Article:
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    ABSTRACT: Since the early 1990s, intervention strategies designed to preserve the family system while serving children diagnosed with severe emotional disturbances (SED) have been on the rise. Many of these strategies sought to provide families with comprehensive approaches that link various agencies and services, thus providing a complete system of care. The term wraparound services was coined to describe these approaches. However, evaluation studies of the outcomes of these programs remains limited. In order to assess the impact of wraparound services, outcome evaluation programs need to be implemented and their feasibility assessed. This paper focuses on the feasibility and implementation of a computer-based field assessment system and the ability to provide empirically based feedback to the programs. In addition, an assessment of 15 participating children and families, comparing selected aspects of clinical functioning at intake and 6-month follow-up, is presented and discussed.
    Adolescence 02/2007; 42(168):723-32. · 0.64 Impact Factor
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    ABSTRACT: Drug craving has purportedly been linked to relapse and to substance use. For over two decades, cue reactivity has been a viable method to assess craving and physiological reactions to drug stimuli. However, traditional cue reactivity has faced the following limitations: austere situations or stimuli, lack of complex cues, lack of standardization, and limited generalization outside of the lab setting. In order to improve cue methodologies, a virtual reality (VR) nicotine cue reactivity assessment system (VR-NCRAS) was developed and tested in a controlled experimental trial. Ten nicotine dependent smokers were exposed to VR smoking cues and VR neutral cues in a standardized, timed, computer controlled experiment. Subjective craving and physiological responses were recorded and compared across VR-NCRAS stimuli. Subjective cigarette craving increased significantly and corresponding physiological reactivity was observed in response to VR smoking cues. VR neutral cues did not result in subjective or physiological changes consistent with craving. Implications of these findings on substance abuse research and treatment are discussed.
    CyberPsychology & Behavior 11/2005; 8(5):487-92. · 2.71 Impact Factor
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    ABSTRACT: Cigarette smoking in adolescents is a major public health problem. To address the increasing need for efficacious assessment and treatment methods, we developed and tested a novel virtual reality cue reactivity assessment system. A case study of a controlled virtual reality cue reactivity trial with a 17-year-old adolescent cigarette smoker is presented. During the trial, the participant was exposed to virtual reality (VR) smoking cues and VR neutral cues and assessments of subjective craving and skin conductance response (SCR) were recorded. Upon exposure to VR smoking cues, craving increased. A novel methodology for collecting and analyzing SCR in VR was developed and explored to expand the role of physiological variables in VR research. SCR data indicated specific reactions to smoking cue stimuli, with the subject experiencing increased reactivity to smoking cues (i.e., cigarettes) compared to food or drinks. Based on this case study, further research using VR cue reactivity assessment in adolescent smokers is warranted. The impact of VR in drug research and future applications in research are also discussed.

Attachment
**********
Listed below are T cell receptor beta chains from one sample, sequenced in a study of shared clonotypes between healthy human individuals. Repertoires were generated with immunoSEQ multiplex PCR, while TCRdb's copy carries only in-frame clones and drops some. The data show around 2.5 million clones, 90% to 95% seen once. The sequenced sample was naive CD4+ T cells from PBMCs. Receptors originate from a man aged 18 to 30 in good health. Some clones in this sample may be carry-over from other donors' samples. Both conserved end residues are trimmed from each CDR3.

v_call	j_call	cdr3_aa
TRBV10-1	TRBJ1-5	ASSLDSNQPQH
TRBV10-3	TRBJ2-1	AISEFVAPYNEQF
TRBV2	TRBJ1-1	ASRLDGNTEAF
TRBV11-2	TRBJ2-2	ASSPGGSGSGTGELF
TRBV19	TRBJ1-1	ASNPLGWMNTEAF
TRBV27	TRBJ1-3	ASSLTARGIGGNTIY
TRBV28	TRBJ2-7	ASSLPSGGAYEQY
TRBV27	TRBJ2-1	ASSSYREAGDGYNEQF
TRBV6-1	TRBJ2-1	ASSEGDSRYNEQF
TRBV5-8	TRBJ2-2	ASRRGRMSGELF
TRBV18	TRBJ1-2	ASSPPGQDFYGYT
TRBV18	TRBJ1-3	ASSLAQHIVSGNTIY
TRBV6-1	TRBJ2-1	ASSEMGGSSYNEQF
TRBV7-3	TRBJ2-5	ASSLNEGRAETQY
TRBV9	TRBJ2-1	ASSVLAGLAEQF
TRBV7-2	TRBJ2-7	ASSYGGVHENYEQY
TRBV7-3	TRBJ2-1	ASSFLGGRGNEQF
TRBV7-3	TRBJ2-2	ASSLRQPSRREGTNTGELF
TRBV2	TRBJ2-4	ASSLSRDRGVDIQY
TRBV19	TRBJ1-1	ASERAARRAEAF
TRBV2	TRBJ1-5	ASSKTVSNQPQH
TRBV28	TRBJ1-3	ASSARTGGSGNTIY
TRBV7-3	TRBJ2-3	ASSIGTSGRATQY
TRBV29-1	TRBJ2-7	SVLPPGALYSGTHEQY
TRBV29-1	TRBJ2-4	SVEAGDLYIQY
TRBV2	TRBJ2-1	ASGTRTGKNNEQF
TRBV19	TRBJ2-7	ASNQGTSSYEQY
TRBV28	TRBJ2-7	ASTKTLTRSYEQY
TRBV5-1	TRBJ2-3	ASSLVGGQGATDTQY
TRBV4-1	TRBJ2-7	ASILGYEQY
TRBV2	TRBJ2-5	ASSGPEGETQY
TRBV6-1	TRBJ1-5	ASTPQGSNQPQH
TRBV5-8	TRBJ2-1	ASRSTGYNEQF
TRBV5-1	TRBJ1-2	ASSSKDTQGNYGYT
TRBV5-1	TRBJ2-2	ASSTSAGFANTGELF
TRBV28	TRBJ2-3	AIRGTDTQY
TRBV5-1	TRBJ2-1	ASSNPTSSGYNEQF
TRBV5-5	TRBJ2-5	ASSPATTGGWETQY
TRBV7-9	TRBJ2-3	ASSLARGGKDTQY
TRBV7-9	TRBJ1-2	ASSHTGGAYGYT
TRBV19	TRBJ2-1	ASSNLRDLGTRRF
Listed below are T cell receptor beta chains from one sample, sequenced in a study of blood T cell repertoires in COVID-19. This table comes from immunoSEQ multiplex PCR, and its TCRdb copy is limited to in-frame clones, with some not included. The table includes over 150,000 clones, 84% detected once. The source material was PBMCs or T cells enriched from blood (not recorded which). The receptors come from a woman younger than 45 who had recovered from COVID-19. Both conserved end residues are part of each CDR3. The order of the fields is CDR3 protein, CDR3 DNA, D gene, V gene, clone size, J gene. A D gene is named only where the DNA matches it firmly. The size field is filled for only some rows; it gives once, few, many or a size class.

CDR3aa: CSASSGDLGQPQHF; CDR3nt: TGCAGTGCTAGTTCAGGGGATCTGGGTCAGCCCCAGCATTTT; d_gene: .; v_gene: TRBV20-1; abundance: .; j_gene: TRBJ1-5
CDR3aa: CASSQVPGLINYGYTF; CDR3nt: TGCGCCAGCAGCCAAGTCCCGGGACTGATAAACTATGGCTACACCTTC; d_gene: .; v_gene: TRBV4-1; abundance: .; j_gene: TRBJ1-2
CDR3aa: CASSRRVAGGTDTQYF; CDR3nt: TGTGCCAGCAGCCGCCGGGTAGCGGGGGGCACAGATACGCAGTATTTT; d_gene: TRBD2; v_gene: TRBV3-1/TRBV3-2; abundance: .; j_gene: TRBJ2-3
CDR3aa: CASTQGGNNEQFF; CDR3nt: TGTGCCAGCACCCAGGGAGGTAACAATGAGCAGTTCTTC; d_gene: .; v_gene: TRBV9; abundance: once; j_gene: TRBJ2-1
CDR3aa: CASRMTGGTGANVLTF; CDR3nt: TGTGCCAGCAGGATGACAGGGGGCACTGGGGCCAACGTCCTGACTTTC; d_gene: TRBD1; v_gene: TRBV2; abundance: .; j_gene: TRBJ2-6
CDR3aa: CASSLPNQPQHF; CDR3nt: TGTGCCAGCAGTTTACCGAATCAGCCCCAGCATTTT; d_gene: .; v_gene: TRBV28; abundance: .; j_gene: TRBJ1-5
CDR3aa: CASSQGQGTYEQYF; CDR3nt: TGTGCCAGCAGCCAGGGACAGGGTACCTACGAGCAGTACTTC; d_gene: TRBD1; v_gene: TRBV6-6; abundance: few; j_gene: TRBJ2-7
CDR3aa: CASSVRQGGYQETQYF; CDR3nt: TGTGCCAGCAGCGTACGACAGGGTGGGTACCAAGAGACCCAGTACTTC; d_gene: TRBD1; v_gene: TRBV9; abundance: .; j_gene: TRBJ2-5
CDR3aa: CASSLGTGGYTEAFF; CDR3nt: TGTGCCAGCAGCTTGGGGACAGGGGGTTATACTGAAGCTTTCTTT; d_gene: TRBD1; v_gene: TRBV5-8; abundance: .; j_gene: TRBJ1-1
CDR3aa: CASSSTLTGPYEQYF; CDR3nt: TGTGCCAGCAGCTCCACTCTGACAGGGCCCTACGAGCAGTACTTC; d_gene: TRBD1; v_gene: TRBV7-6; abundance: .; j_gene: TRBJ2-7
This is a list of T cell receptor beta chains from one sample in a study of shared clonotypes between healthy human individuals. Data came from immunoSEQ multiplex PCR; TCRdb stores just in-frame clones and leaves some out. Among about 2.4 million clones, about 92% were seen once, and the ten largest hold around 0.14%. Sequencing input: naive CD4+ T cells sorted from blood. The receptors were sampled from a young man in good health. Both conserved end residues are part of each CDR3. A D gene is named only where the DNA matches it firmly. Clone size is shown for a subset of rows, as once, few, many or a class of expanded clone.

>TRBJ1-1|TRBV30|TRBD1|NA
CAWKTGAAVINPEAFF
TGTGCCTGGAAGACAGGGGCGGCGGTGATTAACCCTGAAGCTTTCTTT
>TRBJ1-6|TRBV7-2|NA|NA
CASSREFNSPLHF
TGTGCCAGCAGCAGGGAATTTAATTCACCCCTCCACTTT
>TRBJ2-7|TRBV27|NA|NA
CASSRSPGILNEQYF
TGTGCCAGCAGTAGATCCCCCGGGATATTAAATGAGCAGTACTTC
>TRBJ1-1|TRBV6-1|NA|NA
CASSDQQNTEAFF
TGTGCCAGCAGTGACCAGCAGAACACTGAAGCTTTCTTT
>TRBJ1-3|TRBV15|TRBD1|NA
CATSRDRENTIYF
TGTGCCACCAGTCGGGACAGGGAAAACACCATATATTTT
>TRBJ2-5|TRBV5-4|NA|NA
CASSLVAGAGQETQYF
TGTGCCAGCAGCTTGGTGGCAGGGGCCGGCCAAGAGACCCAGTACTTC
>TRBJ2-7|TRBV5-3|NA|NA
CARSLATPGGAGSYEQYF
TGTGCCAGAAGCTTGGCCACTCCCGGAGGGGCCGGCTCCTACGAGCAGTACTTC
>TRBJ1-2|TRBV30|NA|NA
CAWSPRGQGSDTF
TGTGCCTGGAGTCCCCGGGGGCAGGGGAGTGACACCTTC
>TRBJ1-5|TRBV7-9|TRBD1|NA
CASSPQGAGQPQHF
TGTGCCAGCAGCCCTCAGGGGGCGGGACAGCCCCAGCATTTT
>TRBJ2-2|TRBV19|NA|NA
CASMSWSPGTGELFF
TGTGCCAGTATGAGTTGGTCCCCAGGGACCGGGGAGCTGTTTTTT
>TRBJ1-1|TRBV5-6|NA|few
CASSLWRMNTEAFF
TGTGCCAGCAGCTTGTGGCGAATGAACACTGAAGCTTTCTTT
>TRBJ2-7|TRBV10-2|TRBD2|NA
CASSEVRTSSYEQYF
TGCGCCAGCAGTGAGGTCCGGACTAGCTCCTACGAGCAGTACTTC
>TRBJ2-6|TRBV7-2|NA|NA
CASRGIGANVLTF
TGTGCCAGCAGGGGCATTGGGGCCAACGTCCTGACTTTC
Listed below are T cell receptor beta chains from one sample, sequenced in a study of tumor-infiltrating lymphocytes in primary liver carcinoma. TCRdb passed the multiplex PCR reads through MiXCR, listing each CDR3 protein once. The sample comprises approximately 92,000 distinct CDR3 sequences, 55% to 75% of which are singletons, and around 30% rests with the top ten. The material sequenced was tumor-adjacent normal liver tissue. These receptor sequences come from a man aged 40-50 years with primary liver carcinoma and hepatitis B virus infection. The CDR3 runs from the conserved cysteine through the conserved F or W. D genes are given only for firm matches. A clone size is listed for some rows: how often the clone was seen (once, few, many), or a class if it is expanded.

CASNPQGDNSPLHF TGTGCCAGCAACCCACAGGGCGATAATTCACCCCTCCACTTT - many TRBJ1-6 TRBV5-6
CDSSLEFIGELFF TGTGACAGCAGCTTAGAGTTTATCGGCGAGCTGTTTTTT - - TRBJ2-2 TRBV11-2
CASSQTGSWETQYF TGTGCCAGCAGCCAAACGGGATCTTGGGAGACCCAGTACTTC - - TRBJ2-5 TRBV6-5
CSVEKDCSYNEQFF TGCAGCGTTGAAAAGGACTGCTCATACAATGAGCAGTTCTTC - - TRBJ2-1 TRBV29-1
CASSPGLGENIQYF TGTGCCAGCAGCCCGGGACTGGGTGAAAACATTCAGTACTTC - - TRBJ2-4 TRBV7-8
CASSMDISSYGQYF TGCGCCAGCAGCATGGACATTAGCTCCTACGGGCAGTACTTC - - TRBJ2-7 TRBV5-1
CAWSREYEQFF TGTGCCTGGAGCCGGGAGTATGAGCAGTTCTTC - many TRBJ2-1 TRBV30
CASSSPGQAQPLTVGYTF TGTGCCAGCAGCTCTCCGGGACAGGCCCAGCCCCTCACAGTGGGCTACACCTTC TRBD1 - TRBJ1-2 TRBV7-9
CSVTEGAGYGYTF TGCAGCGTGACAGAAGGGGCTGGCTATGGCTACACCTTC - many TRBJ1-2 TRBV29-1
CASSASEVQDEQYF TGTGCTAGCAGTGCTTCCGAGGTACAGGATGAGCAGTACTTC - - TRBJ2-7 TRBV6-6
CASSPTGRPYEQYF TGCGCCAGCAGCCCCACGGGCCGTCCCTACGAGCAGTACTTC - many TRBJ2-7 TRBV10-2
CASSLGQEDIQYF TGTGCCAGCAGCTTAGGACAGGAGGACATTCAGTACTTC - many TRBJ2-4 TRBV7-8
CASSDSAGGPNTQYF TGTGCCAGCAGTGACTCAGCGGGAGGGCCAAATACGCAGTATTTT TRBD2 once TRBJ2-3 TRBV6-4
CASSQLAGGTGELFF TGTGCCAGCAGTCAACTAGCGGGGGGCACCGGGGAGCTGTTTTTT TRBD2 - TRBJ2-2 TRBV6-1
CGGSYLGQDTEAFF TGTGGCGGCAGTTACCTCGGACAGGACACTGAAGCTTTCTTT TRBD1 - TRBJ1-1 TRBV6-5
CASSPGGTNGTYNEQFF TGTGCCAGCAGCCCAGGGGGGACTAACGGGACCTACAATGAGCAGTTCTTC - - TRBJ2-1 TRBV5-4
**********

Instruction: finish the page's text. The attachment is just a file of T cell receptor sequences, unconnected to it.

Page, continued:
Applied Psychophysiology and Biofeedback 10/2005; 30(3):187-93. · 1.13 Impact Factor
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    ABSTRACT: Traditional cue reactivity provides a methodology for examining drug triggers and stimuli in laboratory and clinical settings. However, current techniques lack standardization and generalization across research settings. Improved methodologies using virtual reality (VR) cue reactivity extend previous research standardizing exposure to stimuli and exploring reactions to drug cues in a controlled VR setting. In a controlled pilot trial, 13 nicotine-dependent participants were allowed to smoke ad libitum then exposed to VR smoking and VR neutral cues and compared on craving intensity. VR smoking cues significantly increased craving compared to VR neutral cues. On average, craving intensity increased 118% during exposure to VR smoking cues. Implications for substance abuse research and treatment using VR to assess cessation and anticraving medications are discussed.
    Addictive Behaviors 01/2005; 29(9):1889-94. · 2.02 Impact Factor